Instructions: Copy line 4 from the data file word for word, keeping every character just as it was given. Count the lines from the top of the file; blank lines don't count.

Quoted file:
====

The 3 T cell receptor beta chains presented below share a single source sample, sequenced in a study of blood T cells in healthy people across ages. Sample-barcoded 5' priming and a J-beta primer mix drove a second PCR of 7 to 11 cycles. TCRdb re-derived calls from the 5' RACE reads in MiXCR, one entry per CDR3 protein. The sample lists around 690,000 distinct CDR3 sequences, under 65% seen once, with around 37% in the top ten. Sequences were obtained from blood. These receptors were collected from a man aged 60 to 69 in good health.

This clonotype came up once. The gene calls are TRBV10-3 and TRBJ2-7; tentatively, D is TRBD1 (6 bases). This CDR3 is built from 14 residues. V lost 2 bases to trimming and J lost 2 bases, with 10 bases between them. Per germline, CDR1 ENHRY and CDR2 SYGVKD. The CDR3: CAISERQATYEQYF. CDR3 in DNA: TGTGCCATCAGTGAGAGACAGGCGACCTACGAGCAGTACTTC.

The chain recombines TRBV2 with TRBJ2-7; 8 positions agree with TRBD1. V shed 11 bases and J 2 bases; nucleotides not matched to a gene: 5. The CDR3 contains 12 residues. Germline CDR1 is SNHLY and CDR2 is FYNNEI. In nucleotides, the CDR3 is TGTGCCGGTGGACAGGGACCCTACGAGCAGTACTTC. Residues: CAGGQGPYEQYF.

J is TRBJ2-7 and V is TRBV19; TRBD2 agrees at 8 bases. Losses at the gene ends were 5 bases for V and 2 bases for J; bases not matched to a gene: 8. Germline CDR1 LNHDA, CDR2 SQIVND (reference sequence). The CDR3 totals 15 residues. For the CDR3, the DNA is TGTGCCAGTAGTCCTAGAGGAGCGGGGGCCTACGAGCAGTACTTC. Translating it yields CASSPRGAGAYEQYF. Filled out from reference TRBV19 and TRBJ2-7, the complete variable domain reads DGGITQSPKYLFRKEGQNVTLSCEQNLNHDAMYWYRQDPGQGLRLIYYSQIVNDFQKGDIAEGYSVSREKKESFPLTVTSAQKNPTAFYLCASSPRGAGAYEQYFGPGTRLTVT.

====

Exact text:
J is TRBJ2-7 and V is TRBV19; TRBD2 agrees at 8 bases. Losses at the gene ends were 5 bases for V and 2 bases for J; bases not matched to a gene: 8. Germline CDR1 LNHDA, CDR2 SQIVND (reference sequence). The CDR3 totals 15 residues. For the CDR3, the DNA is TGTGCCAGTAGTCCTAGAGGAGCGGGGGCCTACGAGCAGTACTTC. Translating it yields CASSPRGAGAYEQYF. Filled out from reference TRBV19 and TRBJ2-7, the complete variable domain reads DGGITQSPKYLFRKEGQNVTLSCEQNLNHDAMYWYRQDPGQGLRLIYYSQIVNDFQKGDIAEGYSVSREKKESFPLTVTSAQKNPTAFYLCASSPRGAGAYEQYFGPGTRLTVT.